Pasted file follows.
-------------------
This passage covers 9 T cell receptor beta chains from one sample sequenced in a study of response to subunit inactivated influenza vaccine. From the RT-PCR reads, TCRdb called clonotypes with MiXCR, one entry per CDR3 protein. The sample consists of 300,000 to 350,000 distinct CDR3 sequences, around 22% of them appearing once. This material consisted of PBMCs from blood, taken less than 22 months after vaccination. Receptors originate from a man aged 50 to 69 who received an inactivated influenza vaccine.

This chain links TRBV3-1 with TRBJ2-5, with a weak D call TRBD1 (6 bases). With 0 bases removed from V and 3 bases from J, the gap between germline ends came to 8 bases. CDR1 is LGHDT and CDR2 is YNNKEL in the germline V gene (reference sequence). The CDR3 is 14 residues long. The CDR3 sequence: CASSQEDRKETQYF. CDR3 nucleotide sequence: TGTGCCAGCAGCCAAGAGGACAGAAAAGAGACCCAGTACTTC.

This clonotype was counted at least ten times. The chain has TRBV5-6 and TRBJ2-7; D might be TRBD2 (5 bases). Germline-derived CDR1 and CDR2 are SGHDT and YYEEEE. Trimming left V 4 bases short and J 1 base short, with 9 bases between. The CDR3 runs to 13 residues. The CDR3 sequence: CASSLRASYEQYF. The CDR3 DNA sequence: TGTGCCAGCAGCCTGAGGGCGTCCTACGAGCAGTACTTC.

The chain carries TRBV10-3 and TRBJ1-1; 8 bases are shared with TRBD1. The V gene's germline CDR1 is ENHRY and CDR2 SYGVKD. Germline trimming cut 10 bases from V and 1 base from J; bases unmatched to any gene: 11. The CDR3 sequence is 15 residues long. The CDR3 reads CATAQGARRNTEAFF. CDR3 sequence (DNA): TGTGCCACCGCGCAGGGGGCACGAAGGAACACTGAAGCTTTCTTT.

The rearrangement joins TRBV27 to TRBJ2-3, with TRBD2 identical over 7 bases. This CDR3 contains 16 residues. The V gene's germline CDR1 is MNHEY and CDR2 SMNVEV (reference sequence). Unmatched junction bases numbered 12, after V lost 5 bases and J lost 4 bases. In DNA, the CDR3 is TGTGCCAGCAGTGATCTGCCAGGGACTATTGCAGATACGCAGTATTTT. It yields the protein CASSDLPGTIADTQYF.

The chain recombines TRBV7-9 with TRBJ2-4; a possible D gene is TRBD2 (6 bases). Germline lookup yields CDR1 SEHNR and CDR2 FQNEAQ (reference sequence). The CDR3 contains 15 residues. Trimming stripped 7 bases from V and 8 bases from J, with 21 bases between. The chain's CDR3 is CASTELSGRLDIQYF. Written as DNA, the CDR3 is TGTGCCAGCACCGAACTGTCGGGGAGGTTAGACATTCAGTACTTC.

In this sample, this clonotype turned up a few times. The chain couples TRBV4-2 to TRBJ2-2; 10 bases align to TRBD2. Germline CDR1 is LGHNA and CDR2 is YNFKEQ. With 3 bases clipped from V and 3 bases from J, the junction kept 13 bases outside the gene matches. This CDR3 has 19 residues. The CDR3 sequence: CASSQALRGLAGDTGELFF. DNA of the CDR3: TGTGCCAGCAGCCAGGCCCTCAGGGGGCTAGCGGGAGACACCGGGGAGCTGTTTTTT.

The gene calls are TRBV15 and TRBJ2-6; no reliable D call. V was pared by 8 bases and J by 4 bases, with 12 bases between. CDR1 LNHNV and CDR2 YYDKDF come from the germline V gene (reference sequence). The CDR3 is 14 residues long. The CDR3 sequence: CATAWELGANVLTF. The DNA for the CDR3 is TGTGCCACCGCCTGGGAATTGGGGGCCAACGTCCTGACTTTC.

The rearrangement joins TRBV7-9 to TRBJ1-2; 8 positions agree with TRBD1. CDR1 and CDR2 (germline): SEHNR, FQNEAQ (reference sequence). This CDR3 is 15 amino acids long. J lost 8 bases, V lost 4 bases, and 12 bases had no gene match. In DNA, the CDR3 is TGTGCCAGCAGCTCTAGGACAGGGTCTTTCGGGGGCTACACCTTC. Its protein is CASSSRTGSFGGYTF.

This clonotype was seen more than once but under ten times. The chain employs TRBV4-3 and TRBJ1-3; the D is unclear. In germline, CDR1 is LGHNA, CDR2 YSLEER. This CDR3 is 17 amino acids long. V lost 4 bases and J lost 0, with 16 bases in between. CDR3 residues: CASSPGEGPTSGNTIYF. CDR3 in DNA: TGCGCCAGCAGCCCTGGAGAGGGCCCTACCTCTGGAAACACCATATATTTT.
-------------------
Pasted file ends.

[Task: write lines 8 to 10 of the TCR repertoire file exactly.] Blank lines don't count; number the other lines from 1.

The gene calls are TRBV15 and TRBJ2-6; no reliable D call. V was pared by 8 bases and J by 4 bases, with 12 bases between. CDR1 LNHNV and CDR2 YYDKDF come from the germline V gene (reference sequence). The CDR3 is 14 residues long. The CDR3 sequence: CATAWELGANVLTF. The DNA for the CDR3 is TGTGCCACCGCCTGGGAATTGGGGGCCAACGTCCTGACTTTC.

The rearrangement joins TRBV7-9 to TRBJ1-2; 8 positions agree with TRBD1. CDR1 and CDR2 (germline): SEHNR, FQNEAQ (reference sequence). This CDR3 is 15 amino acids long. J lost 8 bases, V lost 4 bases, and 12 bases had no gene match. In DNA, the CDR3 is TGTGCCAGCAGCTCTAGGACAGGGTCTTTCGGGGGCTACACCTTC. Its protein is CASSSRTGSFGGYTF.

This clonotype was seen more than once but under ten times. The chain employs TRBV4-3 and TRBJ1-3; the D is unclear. In germline, CDR1 is LGHNA, CDR2 YSLEER. This CDR3 is 17 amino acids long. V lost 4 bases and J lost 0, with 16 bases in between. CDR3 residues: CASSPGEGPTSGNTIYF. CDR3 in DNA: TGCGCCAGCAGCCCTGGAGAGGGCCCTACCTCTGGAAACACCATATATTTT.